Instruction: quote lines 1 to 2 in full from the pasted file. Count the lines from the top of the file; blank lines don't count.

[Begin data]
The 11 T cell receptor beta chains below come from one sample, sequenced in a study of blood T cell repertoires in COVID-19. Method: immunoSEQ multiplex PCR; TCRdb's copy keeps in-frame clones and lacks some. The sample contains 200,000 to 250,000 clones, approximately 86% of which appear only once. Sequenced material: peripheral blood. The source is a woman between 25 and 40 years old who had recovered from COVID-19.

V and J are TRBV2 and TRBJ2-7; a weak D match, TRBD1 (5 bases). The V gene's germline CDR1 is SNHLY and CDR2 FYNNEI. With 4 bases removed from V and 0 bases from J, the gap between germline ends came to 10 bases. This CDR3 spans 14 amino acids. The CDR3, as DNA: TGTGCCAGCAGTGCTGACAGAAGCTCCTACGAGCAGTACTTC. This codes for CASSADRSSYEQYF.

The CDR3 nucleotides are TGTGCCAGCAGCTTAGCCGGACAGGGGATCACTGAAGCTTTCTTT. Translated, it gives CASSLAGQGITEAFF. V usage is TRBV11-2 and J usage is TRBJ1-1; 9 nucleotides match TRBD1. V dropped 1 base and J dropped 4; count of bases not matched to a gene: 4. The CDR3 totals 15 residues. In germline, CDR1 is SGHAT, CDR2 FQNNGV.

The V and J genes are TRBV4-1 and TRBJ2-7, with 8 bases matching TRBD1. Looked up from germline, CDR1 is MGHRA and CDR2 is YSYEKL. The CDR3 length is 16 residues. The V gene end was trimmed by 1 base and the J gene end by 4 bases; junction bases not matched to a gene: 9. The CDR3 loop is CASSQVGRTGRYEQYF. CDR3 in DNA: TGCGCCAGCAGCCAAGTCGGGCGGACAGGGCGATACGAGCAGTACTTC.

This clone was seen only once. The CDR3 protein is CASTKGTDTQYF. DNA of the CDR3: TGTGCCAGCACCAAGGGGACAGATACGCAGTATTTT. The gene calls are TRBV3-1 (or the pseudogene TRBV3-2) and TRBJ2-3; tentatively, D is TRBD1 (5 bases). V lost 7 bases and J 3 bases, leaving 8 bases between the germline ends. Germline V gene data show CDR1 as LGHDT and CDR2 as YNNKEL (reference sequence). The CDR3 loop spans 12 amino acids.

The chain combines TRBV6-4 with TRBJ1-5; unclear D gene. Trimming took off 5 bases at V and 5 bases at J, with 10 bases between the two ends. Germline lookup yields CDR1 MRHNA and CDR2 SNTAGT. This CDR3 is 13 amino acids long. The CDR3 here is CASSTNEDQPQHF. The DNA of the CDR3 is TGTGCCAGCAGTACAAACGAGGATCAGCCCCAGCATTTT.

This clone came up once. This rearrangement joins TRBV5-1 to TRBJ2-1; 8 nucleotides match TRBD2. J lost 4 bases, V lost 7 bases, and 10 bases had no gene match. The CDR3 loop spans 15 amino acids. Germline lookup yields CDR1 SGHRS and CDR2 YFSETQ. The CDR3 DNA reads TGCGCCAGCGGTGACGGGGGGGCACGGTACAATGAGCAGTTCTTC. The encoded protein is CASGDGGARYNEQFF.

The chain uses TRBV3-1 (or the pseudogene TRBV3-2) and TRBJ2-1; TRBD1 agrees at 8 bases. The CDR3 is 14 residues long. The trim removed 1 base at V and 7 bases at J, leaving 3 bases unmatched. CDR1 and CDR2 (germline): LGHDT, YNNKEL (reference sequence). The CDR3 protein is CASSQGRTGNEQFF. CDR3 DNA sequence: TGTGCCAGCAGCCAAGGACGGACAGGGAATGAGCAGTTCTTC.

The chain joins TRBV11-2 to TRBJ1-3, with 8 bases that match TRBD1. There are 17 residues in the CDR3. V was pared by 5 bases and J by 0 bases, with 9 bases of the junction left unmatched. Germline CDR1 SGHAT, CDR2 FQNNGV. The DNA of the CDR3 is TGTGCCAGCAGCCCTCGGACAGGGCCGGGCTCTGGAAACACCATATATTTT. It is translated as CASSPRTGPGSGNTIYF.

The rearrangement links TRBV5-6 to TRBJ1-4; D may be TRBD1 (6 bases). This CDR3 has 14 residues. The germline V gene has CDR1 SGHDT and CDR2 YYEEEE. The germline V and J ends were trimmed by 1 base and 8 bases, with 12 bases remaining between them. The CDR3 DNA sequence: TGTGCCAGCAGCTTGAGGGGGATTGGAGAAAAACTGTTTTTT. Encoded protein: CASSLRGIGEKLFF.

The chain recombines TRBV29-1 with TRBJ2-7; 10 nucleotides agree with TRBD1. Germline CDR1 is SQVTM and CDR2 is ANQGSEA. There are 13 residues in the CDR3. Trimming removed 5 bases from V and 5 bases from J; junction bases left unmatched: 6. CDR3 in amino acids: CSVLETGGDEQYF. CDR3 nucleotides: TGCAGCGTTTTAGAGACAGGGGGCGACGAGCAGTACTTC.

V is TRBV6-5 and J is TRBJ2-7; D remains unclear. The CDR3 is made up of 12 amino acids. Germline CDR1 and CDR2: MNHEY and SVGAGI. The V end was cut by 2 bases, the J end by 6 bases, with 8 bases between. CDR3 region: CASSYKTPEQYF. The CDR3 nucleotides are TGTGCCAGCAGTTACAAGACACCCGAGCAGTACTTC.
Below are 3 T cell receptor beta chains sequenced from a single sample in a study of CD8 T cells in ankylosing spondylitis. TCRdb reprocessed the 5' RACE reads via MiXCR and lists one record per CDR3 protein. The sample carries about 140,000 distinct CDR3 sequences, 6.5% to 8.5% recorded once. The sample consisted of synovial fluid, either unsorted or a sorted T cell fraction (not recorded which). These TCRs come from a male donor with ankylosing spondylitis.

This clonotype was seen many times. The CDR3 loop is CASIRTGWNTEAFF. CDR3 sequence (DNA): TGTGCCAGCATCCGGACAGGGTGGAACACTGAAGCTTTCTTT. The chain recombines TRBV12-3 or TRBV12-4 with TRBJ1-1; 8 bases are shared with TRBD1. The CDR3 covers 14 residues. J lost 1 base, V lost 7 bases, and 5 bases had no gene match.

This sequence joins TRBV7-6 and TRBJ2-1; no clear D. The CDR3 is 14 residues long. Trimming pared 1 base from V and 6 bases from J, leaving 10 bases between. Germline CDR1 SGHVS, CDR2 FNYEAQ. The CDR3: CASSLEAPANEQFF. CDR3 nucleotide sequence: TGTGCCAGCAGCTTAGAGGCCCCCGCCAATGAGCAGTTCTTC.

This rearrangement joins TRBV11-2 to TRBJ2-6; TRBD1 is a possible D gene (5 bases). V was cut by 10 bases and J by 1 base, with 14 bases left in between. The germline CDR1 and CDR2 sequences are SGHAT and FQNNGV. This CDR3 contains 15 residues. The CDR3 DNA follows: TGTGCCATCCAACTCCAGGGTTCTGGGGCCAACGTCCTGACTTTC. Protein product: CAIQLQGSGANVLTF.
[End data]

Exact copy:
The 11 T cell receptor beta chains below come from one sample, sequenced in a study of blood T cell repertoires in COVID-19. Method: immunoSEQ multiplex PCR; TCRdb's copy keeps in-frame clones and lacks some. The sample contains 200,000 to 250,000 clones, approximately 86% of which appear only once. Sequenced material: peripheral blood. The source is a woman between 25 and 40 years old who had recovered from COVID-19.

V and J are TRBV2 and TRBJ2-7; a weak D match, TRBD1 (5 bases). The V gene's germline CDR1 is SNHLY and CDR2 FYNNEI. With 4 bases removed from V and 0 bases from J, the gap between germline ends came to 10 bases. This CDR3 spans 14 amino acids. The CDR3, as DNA: TGTGCCAGCAGTGCTGACAGAAGCTCCTACGAGCAGTACTTC. This codes for CASSADRSSYEQYF.